HealthDay News — Digital self-monitoring is associated with weight loss in behavioral interventions for overweight or obesity, according to a review published online Feb. 23 in Obesity.
Michele L. Patel, Ph.D., from the Stanford University School of Medicine in California, and colleagues conducted a systematic review to examine digital self-monitoring in behavioral weight loss interventions among adults with overweight or obesity. Data were included from 39 studies from 2009 to 2019.
Of the 67 interventions with digital self-monitoring, weight, diet, and physical activity were tracked in 72, 81, and 82 percent, respectively. The researchers found that the most common self-monitoring modality was websites, followed by mobile applications, wearables, electronic scales, and text messaging. Digital self-monitoring engagement rates ≥75 percent of days were seen for few interventions. In 21 of 34 comparisons, rates were higher in digital-based than paper-based arms, while rates were lower in two comparisons. Similar rates were seen for interventions with counseling and standalone interventions. In 74 percent of cases, greater digital monitoring was linked to weight loss.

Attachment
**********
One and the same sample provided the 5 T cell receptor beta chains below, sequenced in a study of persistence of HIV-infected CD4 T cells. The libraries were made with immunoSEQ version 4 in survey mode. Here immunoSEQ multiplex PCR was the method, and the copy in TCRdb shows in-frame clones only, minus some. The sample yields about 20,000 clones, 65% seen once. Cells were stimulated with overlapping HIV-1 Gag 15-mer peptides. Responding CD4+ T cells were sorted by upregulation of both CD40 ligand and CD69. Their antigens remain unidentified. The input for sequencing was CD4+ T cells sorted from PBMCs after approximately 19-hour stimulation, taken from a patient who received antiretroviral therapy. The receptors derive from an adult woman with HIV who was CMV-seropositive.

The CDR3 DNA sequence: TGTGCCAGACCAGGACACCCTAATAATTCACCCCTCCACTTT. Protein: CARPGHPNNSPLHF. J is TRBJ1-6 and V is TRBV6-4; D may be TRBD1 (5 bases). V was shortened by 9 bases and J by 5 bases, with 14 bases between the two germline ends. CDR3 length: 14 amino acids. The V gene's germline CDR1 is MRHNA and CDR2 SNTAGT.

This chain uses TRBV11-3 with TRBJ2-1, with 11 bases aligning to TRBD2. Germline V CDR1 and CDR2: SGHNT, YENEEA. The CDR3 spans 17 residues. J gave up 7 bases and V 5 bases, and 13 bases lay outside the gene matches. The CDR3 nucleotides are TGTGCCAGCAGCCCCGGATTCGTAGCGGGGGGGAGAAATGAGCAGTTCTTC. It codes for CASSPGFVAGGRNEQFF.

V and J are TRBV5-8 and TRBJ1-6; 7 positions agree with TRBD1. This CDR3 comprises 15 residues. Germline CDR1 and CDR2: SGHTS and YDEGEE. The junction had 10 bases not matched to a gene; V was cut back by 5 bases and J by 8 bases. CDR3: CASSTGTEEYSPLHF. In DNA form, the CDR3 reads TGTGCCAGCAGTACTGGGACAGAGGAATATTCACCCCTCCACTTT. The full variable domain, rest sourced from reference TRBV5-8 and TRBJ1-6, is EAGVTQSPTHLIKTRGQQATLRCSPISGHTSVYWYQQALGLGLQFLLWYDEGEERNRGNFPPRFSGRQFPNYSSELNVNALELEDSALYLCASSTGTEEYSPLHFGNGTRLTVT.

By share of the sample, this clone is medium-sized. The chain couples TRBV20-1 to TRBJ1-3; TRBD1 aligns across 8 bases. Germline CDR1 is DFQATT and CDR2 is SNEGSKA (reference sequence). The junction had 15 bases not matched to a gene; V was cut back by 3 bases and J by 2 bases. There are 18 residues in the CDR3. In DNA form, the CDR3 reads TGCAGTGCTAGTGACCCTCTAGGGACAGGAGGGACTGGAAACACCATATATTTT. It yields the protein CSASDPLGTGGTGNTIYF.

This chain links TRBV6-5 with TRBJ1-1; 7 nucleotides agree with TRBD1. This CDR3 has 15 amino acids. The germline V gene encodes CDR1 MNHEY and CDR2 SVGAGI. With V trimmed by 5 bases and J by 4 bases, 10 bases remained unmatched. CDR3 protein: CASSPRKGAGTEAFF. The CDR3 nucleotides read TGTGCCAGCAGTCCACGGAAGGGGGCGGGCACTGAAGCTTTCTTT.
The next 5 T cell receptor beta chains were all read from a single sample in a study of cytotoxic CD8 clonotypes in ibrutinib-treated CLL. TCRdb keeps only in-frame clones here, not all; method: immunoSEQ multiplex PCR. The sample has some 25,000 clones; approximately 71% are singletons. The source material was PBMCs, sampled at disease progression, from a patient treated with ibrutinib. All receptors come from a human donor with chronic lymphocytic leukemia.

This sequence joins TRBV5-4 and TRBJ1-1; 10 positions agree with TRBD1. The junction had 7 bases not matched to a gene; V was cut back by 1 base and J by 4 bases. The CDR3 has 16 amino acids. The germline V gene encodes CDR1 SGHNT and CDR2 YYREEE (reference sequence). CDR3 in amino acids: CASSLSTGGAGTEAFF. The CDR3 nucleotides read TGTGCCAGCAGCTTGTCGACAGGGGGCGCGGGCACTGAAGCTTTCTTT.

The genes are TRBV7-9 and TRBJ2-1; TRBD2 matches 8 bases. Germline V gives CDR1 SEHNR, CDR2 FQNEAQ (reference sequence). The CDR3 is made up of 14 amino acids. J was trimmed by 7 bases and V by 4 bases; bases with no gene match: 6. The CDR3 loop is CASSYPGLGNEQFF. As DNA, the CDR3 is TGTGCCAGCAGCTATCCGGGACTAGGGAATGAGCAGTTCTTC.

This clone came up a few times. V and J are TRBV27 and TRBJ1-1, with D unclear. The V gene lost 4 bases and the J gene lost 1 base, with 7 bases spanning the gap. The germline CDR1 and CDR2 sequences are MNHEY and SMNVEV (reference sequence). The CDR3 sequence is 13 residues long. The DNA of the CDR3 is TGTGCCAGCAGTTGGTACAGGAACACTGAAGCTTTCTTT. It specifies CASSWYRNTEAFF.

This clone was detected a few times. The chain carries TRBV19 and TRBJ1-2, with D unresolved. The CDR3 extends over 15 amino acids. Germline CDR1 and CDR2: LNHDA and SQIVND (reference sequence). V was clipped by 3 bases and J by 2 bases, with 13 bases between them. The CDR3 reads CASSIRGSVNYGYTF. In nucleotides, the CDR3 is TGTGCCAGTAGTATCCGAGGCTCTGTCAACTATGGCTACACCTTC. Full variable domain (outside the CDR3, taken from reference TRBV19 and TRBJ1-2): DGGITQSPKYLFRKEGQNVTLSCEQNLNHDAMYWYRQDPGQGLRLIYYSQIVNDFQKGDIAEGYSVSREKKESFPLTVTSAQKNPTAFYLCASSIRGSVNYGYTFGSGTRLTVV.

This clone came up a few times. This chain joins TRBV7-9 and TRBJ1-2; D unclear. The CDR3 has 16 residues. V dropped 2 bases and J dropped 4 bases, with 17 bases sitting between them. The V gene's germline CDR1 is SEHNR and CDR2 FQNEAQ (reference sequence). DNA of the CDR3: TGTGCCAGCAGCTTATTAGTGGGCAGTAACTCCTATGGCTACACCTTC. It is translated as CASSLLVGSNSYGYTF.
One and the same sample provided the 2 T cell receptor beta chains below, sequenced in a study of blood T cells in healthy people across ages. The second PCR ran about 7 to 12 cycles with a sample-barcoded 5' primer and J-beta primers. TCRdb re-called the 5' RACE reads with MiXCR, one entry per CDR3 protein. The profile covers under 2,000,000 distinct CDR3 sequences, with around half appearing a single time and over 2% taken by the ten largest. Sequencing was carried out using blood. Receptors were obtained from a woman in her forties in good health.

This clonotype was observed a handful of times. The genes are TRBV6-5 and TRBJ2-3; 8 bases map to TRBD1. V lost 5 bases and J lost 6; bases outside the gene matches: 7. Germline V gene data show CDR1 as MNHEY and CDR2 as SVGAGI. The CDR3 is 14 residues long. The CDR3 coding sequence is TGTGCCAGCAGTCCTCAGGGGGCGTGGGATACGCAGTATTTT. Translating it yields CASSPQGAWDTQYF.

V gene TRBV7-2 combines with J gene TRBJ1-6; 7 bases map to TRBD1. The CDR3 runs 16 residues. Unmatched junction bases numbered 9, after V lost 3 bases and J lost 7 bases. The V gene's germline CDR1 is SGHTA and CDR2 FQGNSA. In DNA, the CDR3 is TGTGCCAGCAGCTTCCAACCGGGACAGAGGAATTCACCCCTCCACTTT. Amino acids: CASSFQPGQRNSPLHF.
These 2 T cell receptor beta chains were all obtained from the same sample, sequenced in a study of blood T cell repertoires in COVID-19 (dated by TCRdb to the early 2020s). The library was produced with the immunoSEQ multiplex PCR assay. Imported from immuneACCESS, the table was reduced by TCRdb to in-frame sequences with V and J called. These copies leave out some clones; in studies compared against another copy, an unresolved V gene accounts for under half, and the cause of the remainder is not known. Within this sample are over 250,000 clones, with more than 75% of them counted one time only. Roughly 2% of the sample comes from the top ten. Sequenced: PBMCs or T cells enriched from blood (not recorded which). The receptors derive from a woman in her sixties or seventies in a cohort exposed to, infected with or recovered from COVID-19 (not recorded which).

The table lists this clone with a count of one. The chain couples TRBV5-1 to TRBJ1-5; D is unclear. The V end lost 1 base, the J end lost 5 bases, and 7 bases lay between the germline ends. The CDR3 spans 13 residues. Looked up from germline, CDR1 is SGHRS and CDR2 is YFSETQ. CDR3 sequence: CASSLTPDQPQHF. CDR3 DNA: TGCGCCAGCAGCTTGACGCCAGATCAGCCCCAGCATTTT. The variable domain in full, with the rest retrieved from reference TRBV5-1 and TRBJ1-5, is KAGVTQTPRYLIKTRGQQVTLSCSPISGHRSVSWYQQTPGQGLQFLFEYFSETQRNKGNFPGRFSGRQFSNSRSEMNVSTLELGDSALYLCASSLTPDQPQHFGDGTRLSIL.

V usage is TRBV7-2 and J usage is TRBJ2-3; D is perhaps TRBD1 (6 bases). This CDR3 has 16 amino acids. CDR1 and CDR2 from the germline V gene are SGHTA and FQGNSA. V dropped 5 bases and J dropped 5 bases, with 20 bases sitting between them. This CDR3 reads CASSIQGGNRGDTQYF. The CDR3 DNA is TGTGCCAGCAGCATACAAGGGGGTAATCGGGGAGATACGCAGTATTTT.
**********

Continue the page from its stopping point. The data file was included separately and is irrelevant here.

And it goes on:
“Adults with overweight or obesity should be encouraged to self-monitor frequently in order to promote weight loss,” the authors write. “Through regular self-monitoring, individuals can gain increased awareness about their eating and exercise behaviors, which allows them to track progress over time and compare that progress with prespecified goals.”
One author disclosed financial ties to the weight loss and health industries.